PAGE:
During the past 40 years, we as an industry have introduced many long-term care insurance (LTCi) products yet consumers still aren’t buying in significant numbers.
Our customers and our nation need a successful long-term care insurance industry. Consumers need protection from the financial devastation of end-of-life long-term care expenses. Our nation cannot afford to pay LTCi expenses for the increasing number of people turning 65.
The aging baby-boom generation has arrived. About 78 million boomers were born 1946-64.
We estimate that 70 million boomers will age into Social Security and Medicare. This is often referred to as the “silver tsunami.” Millions will spend a lifetime of savings paying for long-term care services. Most nursing-home expenses are paid by Medicaid, and this ever-increasing liability will break Medicaid.
I first began hearing about nursing-home policies in the 1970s. These were primarily small policies and some agents were accused of aggressive tactics in selling them. Agent education and consumer protections improved the industry’s reputation in the 1980s. From the mid-90s to the about 2005, LTCi policies evolved and greatly improved. Long-term care insurance coverage grew more comprehensive and benefits became richer.
During the same 40-year period, increased awareness of diet and exercise combined with advances in healthcare to expand life expectancy. Morbidity became a greater risk than mortality, to individuals and society. The market was growing and so were our products.
Unfortunately, in the past decade a nearly perfect storm hit long-term care insurance. Persistency exceeded actuarial models resulting in a consistently growing liability to the insurance carriers. At the same time, a long-term low-interest-rate environment continually reduced returns on investments.
This perfect storm has resulted in several prominent long-term care insurance carriers leaving the marketplace. Others who remain have restructured and re-priced their long-term care policies. Neither of these results is good for the stakeholders involved — not the consumer, not for the insurance industry, and certainly not for the American economy and society.
Our free-enterprise system can solve any problem, and we will solve this one as well. If we can send people to the moon and back and land a golf cart on Mars, we can solve society’s challenge with long-term care. Dedicated, intelligent collaboration among insurance companies, consultants, distributors, universities and government regulators will create better solutions.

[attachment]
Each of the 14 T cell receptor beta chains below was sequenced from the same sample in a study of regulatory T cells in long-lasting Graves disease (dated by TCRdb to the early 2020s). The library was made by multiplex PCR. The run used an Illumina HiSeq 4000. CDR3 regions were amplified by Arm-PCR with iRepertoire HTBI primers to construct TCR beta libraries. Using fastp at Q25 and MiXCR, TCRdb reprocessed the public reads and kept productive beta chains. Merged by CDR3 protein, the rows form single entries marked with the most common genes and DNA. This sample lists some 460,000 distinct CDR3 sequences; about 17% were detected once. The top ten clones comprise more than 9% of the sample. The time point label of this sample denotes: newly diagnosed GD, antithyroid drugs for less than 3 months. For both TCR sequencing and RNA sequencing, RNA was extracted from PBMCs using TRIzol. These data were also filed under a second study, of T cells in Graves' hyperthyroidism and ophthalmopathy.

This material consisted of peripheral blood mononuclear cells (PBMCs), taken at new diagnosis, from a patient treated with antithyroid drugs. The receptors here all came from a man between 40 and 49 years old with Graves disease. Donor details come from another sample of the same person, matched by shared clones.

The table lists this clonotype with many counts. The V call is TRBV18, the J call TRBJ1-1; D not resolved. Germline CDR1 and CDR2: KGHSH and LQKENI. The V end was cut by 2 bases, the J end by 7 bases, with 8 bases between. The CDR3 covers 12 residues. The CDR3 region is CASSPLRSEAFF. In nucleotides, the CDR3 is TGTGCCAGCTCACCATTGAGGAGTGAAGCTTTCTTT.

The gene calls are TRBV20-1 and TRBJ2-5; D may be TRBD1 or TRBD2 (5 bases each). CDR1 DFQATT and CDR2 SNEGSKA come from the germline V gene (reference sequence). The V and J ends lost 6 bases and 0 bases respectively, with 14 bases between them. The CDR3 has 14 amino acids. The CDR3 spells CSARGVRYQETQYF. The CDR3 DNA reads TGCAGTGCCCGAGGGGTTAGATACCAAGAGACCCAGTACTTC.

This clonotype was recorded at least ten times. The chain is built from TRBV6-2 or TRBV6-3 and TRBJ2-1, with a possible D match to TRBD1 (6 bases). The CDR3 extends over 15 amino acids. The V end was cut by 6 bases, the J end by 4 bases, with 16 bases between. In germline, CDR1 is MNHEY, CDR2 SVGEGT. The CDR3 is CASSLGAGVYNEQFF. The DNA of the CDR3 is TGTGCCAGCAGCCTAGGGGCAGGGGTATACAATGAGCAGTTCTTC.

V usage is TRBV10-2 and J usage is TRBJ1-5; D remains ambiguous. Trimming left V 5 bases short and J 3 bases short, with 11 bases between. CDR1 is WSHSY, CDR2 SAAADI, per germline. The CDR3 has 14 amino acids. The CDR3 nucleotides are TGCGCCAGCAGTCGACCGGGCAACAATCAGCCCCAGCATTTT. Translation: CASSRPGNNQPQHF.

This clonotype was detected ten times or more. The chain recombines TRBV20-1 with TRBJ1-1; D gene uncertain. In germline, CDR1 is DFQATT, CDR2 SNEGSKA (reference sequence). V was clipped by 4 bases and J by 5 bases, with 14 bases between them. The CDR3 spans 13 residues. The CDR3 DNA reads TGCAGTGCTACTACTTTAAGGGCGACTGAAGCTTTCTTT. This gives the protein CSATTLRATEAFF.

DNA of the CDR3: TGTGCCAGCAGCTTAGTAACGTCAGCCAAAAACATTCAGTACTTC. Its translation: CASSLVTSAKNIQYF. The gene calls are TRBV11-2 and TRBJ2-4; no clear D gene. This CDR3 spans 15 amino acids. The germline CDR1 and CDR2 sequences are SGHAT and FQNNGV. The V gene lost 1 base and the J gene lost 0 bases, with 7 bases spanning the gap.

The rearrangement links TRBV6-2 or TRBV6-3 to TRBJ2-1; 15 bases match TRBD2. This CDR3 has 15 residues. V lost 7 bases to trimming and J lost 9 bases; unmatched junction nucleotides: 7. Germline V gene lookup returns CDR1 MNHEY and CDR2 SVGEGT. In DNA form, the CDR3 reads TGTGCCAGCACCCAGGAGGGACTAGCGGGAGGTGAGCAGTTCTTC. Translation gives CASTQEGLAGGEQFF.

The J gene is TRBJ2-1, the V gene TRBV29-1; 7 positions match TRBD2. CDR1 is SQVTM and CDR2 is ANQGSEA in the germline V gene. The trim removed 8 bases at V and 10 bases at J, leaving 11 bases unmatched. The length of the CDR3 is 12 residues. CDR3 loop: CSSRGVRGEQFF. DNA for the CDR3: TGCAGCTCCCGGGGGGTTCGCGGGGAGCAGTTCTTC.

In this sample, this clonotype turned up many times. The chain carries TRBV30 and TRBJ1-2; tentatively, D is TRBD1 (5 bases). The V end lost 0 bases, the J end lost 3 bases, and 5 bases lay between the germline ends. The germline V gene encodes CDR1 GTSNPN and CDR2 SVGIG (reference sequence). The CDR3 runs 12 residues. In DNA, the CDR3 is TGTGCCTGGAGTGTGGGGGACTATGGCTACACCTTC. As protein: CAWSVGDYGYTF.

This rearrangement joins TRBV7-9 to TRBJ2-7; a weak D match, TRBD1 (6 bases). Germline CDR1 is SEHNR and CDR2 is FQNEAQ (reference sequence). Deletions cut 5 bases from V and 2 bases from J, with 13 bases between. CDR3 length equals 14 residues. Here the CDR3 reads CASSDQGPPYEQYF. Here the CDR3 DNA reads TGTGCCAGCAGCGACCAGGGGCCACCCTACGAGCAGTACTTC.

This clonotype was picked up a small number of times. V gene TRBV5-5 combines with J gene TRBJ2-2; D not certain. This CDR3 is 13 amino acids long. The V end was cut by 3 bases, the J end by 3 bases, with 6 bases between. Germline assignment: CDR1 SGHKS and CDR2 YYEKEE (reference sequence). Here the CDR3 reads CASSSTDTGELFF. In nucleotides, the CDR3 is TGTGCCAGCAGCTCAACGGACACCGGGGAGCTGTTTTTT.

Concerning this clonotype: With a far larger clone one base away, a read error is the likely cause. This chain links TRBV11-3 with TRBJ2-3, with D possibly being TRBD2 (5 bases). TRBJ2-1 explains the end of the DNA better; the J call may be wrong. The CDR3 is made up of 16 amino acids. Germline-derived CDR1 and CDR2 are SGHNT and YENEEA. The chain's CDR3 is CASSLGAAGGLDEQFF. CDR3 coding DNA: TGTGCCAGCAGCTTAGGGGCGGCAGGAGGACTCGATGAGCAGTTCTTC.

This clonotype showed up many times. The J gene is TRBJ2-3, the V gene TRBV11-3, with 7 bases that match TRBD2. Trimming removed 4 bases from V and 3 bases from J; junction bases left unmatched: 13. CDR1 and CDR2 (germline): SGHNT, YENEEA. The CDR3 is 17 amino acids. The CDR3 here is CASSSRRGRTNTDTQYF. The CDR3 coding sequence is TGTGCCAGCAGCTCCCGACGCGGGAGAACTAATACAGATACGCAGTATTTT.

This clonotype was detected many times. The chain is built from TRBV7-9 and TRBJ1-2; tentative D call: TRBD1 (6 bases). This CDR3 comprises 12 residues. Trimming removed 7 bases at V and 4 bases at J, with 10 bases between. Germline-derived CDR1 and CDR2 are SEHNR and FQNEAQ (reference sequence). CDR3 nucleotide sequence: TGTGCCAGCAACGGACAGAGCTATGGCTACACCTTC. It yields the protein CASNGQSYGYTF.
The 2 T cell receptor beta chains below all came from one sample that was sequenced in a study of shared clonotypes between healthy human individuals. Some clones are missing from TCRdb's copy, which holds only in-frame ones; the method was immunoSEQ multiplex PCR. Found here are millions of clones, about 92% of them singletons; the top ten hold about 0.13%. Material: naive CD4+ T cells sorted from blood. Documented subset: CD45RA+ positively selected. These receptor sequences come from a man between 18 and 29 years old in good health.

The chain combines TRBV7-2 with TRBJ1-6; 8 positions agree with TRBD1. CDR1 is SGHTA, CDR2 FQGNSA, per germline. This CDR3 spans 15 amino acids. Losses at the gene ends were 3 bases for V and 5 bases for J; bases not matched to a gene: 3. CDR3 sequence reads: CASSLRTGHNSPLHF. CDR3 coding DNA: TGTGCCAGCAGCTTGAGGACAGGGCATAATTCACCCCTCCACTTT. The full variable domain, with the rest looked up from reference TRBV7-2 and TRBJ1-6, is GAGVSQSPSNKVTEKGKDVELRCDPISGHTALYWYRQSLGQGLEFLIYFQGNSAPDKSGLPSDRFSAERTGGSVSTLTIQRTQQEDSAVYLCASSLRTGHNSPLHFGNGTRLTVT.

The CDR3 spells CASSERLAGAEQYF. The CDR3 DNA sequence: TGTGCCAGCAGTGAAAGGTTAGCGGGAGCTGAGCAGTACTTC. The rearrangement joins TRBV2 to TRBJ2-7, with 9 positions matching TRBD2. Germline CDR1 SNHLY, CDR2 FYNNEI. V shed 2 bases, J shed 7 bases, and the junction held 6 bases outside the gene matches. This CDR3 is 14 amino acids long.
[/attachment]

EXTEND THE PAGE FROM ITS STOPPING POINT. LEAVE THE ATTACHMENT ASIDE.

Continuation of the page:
Government should introduce more incentives for people to purchase individual long-term care insurance. People respond to meaningful tax deductions or tax credits. During this extended period of record-low interest rates, our insurance regulators can also relieve some pressure by making adjustments to reserve requirements. Insurance carriers will continue to refine the pricing and profits of this relatively new insurance coverage.
Unfortunately, some people will never be able to purchase LTCi and they cannot be ignored. Some cannot pass medical underwriting and many others will never be able to afford the purchase of a policy. The price of long-term care services is not cheap, and neither are long-term care insurance premiums.
Our nation’s Medicaid budget will require the best minds and money management to support this vital service. Waste and abuse must be dealt with harshly. Fines are not enough. Real jail time for offenders is needed to stop the very profitable Medicaid fraud industry.
A wide array of participants in the insurance industry (including many on the life/health/employee benefits sector) gather annually at the Inter-Company Marketing Group meeting to try to tackle such challenges. ICMG promotes strategic alliances to solve challenges and maximize results. Working together we will solve this issue just like we’ve done many times before.
When we deliver a successful long-term care insurance industry, our customers and our nation will reward us greatly. The next round of products is already beginning to appear: Carriers are partnering, for instance, on new solutions with companies that specialize in underwriting, actuarial work, health care and claims administration. As carriers uncover the right combinations of price and benefits, success will follow – for the carriers, the customers, and society.
Our industry has solved every problem we’ve faced. We have the capacity to solve this one. Let’s work together and turn this big challenge into an even bigger opportunity. Society needs long-term care insurance to succeed.
- About those hybrids …
- Moody’s: LTCI could have miserable company
- Moody’s: LTCI could have miserable company